Factors associated with concurrent wasting and stunting among children 6-59 months in Karamoja, Uganda

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  • Gloria Adobea Odei Obeng-Amoako
  • Charles Amnon Sunday Karamagi
  • Joanita Nangendo
  • Jaffer Okiring
  • Yerusa Kiirya
  • Richmond Aryeetey
  • Ezekial Mupere
  • Mark Myatt
  • André Briend
  • Joan Nakayaga Kalyango
  • Henry Wamani

Children with concurrent wasting and stunting (WaSt) and children with severe wasting have a similar risk of death. Existing evidence shows that wasting and stunting share similar causal pathways, but evidence on correlates of WaSt remains limited. Research on correlates of WaSt is needed to inform prevention strategies. We investigated the factors associated with WaSt in children 6-59 months in Karamoja Region, Uganda. We examined data for 33,054 children aged 6-59 months using June 2015 to July 2018 Food Security and Nutrition Assessment in Karamoja. We defined WaSt as being concurrently wasted (weight-for-height z-scores <-2.0) and stunted (height-for-age z-score <-2.0). We conducted multivariate mixed-effect logistic regression to assess factors associated with WaSt. Statistical significance was set at p < 0.05. In multivariate analysis, being male (adjusted odds ratio [aOR] = 1.79; 95% confidence interval [CI] [1.60-2.00]), aged 12-23 months (aOR = 2.25; 95% CI [1.85-2.74]), 36-47 months (aOR = 0.65; 95% CI [0.50-0.84]) and 48-59 months (aOR = 0.71; 95% CI [0.54-0.93]) were associated with WaSt. In addition, acute respiratory infection (aOR = 1.30; 95% CI [1.15-1.48]), diarrhoea (aOR = 1.25; 95% CI [1.06-1.48]) and malaria/fever (aOR = 0.83; 95% CI [0.73-0.96]) episodes were associated with WaSt. WaSt was significantly associated with maternal underweight (body mass index <18.5 kg/m2 ), short stature (height <160 cm), low mid-upper arm circumference (MUAC <23 cm) and having ≥4 live-births. WaSt was prevalent in households without livestock (aOR = 1.30; 95% CI [1.13-1.59]). Preventing the occurrence of WaSt through pragmatic and joint approaches are recommended. Future prospective studies on risk factors of WaSt to inform effective prevention strategies are recommended.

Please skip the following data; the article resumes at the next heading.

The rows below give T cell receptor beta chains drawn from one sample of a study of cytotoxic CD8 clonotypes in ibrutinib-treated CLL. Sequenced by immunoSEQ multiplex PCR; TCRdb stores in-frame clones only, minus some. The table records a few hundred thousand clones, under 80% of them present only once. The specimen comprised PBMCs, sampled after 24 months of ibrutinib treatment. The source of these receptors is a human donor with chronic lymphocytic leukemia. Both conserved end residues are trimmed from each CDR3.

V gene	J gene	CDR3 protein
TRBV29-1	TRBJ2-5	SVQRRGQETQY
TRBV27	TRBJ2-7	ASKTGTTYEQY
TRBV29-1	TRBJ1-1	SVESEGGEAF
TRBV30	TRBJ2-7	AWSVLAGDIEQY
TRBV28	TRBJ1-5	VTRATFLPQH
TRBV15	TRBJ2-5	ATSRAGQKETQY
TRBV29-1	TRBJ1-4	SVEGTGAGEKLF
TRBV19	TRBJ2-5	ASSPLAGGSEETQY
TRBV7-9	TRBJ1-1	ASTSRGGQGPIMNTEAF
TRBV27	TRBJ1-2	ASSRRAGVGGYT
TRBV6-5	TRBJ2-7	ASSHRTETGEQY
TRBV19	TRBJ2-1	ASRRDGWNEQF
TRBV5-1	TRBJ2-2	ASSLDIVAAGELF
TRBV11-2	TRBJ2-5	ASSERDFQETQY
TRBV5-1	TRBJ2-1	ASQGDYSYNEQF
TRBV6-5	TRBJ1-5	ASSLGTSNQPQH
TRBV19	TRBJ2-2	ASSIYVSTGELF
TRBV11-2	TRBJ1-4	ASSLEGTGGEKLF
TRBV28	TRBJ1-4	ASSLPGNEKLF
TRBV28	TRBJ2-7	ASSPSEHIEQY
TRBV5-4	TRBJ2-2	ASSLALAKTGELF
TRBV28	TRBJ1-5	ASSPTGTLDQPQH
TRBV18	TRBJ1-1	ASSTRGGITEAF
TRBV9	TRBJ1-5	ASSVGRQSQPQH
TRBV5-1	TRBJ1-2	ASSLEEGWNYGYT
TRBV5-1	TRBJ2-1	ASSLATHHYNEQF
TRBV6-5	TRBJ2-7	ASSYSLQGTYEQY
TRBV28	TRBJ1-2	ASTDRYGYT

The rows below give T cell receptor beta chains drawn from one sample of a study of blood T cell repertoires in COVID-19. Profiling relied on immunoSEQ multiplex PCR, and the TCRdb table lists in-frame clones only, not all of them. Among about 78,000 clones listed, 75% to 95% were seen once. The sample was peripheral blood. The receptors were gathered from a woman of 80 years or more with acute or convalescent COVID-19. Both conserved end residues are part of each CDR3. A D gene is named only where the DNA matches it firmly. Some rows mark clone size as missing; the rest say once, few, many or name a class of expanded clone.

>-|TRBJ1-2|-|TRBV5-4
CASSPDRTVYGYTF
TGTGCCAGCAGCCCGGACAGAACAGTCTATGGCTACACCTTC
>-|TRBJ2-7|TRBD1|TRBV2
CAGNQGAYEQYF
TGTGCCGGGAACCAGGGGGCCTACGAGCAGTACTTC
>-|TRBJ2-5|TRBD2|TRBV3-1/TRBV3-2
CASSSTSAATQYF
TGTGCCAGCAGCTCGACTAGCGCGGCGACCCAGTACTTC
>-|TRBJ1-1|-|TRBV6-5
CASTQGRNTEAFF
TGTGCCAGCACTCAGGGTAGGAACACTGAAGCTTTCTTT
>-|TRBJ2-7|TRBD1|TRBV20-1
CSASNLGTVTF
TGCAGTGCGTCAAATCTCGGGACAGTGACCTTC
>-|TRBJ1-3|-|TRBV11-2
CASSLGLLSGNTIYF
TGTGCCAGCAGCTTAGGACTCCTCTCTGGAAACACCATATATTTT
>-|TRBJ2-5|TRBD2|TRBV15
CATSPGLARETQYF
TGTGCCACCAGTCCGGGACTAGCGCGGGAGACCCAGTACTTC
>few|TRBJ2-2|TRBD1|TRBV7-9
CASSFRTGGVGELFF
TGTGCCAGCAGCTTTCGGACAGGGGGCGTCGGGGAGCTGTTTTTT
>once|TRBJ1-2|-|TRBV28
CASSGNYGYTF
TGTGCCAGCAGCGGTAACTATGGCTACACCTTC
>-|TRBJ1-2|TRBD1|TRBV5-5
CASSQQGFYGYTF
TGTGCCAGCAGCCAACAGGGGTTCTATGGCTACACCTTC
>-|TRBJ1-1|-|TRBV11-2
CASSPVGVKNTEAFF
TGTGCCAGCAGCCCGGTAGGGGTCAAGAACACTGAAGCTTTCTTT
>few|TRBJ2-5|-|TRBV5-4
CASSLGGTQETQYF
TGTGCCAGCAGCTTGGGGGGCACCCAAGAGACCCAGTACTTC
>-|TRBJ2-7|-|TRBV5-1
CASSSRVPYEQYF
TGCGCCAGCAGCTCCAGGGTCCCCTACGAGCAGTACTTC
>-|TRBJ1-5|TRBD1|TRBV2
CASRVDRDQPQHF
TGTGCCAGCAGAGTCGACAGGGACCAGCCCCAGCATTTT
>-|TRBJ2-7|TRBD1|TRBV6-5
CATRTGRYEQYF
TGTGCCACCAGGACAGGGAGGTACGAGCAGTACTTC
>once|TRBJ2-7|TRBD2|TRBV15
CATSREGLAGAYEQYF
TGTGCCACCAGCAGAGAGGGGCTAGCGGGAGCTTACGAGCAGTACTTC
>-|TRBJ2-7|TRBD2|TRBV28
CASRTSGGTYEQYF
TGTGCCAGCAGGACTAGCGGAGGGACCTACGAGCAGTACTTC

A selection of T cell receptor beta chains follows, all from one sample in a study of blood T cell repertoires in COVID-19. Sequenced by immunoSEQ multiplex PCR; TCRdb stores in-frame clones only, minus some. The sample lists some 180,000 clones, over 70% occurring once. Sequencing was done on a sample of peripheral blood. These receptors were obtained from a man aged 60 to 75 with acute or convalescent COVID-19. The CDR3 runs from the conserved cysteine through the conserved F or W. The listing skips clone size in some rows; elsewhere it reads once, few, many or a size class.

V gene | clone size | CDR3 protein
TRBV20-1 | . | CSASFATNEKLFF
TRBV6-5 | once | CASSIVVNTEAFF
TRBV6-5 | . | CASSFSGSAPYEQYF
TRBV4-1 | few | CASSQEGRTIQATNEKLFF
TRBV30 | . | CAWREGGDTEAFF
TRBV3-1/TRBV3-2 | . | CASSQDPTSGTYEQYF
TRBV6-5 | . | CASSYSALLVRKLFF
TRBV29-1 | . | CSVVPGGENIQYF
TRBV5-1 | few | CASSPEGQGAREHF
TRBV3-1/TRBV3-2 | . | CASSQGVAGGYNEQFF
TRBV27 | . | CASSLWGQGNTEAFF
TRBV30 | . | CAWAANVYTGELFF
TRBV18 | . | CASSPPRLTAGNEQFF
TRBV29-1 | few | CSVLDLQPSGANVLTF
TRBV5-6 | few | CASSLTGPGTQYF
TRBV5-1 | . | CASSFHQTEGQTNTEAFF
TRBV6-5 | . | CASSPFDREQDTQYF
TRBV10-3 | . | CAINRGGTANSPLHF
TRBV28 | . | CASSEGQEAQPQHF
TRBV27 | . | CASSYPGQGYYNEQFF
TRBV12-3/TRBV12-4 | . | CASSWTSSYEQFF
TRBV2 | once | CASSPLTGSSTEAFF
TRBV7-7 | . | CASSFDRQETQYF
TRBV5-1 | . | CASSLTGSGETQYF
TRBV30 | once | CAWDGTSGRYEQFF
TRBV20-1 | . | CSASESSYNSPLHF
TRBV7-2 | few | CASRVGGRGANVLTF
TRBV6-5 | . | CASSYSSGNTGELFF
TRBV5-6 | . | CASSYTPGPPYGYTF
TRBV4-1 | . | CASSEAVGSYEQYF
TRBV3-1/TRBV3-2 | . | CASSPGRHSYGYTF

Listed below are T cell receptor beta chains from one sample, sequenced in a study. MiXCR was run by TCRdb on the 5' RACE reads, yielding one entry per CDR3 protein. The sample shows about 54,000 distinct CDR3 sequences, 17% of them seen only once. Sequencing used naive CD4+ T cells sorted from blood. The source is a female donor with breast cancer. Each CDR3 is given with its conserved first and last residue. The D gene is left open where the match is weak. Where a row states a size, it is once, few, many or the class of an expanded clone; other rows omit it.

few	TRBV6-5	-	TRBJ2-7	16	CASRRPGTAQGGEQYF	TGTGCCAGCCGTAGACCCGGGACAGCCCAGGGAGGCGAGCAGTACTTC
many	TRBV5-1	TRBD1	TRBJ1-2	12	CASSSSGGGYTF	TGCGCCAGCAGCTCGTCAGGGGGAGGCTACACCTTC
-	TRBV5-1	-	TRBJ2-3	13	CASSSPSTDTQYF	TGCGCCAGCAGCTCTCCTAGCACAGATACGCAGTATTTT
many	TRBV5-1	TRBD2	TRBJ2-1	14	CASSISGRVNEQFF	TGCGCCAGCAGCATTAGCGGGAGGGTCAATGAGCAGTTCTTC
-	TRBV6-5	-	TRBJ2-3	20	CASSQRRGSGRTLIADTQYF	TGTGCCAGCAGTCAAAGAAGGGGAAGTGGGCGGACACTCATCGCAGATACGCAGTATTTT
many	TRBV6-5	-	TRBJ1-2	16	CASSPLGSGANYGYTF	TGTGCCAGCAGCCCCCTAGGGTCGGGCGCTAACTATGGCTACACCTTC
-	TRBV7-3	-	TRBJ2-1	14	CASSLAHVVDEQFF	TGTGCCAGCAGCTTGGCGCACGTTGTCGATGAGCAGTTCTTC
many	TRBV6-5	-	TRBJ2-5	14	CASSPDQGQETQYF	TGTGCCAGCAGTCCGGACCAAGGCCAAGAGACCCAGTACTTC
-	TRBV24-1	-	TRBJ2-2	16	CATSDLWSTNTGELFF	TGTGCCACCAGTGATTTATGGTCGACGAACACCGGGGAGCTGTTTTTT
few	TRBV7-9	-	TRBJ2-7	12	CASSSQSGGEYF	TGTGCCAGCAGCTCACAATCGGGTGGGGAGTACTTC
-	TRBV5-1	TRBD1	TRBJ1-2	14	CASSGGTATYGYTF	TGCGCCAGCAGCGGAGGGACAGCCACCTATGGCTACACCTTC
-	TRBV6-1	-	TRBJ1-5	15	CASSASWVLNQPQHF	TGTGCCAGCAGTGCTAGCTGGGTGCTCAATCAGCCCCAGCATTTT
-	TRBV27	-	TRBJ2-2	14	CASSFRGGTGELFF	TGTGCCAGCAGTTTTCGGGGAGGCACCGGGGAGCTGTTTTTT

Original languageEnglish
Article numbere13074
JournalMaternal and Child Nutrition
ISSN1740-8695
DOIs
Publication statusE-pub ahead of print - 23 Aug 2020

Bibliographical note

© 2020 The Authors. Maternal & Child Nutrition published by John Wiley & Sons Ltd.

    Research areas

  • Faculty of Science - Concurrent wasting and stunting, Factors associated with WaSt, Stunting, Uganda, Wasting

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